## Calculus (3rd Edition)

$$y'= -4(3x^2-\sin x) (x^3+\cos x)^{-5}.$$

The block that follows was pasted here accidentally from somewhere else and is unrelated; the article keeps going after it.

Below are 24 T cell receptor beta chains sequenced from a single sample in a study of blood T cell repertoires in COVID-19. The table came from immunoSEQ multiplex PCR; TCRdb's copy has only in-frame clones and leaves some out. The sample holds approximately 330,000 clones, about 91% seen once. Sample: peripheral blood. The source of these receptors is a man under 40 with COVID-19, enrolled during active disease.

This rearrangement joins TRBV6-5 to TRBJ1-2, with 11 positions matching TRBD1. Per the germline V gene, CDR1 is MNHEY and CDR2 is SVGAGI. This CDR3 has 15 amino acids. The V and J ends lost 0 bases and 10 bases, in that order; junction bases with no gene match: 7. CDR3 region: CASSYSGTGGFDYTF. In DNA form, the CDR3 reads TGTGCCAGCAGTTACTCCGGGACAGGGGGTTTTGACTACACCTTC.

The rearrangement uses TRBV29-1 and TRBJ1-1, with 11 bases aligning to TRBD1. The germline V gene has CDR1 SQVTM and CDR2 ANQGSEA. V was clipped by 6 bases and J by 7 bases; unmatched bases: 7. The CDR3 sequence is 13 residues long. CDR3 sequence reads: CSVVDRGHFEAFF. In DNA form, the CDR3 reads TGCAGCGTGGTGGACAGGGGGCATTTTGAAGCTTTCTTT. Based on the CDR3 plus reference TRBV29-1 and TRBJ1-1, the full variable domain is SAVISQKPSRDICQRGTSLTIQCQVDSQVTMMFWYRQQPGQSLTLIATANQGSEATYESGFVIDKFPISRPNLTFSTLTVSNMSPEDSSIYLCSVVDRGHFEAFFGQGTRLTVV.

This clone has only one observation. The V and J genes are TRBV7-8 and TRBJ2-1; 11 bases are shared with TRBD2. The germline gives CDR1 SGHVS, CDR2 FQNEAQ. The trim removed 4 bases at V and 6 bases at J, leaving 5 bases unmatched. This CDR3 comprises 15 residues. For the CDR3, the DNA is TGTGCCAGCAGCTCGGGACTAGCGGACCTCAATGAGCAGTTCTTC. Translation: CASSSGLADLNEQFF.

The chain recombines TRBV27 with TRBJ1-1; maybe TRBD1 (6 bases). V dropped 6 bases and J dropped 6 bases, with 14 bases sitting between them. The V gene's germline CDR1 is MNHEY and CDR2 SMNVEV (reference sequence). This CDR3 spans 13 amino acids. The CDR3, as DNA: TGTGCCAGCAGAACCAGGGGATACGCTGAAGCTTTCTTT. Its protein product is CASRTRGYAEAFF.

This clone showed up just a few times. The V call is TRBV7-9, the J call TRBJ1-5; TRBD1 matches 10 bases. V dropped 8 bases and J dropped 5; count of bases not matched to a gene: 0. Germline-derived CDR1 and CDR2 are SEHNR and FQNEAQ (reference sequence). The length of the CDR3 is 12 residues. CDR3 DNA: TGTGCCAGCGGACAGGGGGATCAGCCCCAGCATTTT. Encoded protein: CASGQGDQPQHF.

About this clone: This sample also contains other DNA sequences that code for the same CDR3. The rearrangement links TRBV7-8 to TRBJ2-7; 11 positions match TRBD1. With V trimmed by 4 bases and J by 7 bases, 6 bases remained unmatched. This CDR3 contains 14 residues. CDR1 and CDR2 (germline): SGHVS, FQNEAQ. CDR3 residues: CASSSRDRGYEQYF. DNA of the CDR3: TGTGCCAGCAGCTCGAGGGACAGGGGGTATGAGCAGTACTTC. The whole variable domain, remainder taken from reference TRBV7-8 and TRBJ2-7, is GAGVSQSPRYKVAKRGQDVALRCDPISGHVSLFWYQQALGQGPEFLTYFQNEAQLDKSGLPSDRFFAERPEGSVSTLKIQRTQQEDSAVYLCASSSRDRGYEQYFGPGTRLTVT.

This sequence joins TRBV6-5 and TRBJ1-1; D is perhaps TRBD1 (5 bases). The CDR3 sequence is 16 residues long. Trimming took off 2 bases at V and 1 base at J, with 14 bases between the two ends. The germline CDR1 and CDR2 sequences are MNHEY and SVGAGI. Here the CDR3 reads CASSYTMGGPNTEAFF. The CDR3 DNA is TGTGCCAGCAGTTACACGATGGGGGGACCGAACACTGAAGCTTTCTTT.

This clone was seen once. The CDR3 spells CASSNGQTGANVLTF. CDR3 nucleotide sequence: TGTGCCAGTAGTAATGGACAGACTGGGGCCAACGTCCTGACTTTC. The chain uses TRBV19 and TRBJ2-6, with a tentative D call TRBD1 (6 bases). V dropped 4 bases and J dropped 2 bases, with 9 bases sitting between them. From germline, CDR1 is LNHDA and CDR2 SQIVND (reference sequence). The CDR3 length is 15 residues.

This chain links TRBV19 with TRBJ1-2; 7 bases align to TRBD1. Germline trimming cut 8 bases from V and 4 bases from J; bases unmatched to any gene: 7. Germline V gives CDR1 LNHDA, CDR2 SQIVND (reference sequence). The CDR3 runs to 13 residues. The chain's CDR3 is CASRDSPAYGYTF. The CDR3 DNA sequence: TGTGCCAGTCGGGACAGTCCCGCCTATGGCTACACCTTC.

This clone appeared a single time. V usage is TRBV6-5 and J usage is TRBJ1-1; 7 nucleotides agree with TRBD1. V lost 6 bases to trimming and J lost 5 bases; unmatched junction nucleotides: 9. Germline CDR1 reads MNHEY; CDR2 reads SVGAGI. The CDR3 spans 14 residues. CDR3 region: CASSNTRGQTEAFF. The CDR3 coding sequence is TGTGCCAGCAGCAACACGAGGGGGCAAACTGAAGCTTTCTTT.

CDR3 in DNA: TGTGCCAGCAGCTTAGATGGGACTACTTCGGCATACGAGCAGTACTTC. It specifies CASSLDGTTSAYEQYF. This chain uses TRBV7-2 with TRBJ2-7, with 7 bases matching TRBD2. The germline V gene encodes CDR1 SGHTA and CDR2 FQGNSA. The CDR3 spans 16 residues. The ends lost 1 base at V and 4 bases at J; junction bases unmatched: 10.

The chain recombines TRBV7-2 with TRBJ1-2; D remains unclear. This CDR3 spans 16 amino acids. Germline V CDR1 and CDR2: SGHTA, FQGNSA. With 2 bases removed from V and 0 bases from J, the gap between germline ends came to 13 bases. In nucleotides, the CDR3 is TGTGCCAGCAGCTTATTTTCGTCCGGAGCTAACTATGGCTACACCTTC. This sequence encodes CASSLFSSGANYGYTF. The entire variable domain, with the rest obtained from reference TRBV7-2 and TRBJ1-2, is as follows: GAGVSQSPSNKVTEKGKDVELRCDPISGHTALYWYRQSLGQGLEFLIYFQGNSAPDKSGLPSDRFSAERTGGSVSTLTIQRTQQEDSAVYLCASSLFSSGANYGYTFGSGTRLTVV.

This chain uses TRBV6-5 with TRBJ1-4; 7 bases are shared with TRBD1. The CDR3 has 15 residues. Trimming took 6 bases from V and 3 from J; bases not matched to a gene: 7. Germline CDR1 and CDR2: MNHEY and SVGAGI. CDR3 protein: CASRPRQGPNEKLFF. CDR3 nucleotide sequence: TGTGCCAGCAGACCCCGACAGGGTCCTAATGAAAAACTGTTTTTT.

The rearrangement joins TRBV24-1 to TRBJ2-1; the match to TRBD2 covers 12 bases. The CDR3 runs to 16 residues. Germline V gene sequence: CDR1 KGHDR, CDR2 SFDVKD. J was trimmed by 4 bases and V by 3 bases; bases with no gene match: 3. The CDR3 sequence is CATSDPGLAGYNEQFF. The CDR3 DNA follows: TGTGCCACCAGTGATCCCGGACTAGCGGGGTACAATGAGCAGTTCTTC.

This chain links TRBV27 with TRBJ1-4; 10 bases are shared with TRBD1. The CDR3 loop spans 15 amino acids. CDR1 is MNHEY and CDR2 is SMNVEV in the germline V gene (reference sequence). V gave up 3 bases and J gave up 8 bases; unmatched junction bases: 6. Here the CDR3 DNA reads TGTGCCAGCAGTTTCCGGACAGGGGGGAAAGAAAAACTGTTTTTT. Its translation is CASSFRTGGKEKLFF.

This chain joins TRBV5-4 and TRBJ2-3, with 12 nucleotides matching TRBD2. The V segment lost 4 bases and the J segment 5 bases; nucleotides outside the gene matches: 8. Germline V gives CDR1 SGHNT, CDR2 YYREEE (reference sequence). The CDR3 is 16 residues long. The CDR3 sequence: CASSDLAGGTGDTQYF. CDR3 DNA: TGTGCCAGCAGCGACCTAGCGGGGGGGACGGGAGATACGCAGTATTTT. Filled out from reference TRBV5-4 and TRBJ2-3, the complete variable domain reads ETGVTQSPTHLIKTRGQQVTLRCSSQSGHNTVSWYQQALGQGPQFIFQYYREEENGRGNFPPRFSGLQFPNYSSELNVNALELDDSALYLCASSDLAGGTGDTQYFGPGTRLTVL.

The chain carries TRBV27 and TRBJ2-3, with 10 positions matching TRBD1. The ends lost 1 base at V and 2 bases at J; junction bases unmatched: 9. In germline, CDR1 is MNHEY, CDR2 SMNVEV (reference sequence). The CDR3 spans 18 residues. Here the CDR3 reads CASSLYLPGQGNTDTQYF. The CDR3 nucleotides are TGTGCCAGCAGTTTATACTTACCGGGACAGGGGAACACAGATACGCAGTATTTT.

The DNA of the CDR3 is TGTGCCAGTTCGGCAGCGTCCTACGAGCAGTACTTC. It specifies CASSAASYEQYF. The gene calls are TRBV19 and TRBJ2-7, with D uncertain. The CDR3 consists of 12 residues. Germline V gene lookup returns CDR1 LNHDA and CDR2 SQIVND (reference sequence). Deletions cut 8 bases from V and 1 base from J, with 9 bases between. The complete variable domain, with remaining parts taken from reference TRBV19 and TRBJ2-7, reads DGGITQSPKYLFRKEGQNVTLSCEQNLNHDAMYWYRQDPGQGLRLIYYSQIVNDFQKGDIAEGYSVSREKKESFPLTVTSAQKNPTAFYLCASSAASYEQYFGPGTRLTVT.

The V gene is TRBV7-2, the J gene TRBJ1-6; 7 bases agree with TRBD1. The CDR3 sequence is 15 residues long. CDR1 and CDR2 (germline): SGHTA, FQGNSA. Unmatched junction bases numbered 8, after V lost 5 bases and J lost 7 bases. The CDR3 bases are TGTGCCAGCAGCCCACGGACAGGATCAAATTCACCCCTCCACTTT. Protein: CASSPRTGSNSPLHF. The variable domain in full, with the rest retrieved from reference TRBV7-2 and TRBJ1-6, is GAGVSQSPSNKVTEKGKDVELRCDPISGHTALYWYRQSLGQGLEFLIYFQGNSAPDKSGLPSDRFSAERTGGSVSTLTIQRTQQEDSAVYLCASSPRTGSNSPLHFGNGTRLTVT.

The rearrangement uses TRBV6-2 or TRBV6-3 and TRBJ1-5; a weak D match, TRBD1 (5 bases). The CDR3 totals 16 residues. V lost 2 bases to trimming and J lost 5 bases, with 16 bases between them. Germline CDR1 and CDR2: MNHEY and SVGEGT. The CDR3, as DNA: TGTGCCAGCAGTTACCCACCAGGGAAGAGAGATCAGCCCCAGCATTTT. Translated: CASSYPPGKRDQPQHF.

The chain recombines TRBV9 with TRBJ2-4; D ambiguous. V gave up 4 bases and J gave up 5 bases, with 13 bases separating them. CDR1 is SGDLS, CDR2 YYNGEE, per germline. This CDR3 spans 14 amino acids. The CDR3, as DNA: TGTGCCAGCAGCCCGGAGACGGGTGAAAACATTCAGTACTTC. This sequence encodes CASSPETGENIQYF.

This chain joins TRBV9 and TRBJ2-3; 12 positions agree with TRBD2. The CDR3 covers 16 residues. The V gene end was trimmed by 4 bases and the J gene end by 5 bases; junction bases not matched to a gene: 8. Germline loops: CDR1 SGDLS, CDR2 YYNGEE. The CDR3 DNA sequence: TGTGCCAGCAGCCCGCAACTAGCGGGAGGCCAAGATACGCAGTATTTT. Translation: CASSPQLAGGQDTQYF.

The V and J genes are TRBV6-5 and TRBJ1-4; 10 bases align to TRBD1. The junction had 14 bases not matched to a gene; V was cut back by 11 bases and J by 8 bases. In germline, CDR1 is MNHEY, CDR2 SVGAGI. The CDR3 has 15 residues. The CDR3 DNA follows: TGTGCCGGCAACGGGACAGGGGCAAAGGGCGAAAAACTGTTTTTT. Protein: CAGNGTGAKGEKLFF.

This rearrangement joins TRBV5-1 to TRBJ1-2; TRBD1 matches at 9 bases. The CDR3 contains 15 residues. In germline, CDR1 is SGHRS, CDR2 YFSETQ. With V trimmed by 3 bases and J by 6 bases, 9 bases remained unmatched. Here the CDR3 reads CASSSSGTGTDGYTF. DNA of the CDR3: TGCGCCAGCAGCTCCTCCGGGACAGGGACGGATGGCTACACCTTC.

Since $y=(x^3+\cos x)^{-4}$, then by using the chain rule: $(f(g(x)))^{\prime}=f^{\prime}(g(x)) g^{\prime}(x)$ the derivative $y'$ is given by: $$y'=-4 (x^3+\cos x)^{-5}(x^3+\cos x)'\\=-4 (x^3+\cos x)^{-5}(3x^2-\sin x)\\=-4(3x^2-\sin x) (x^3+\cos x)^{-5}.$$ Here, we used the fact that $(\cos x)'=-\sin x$.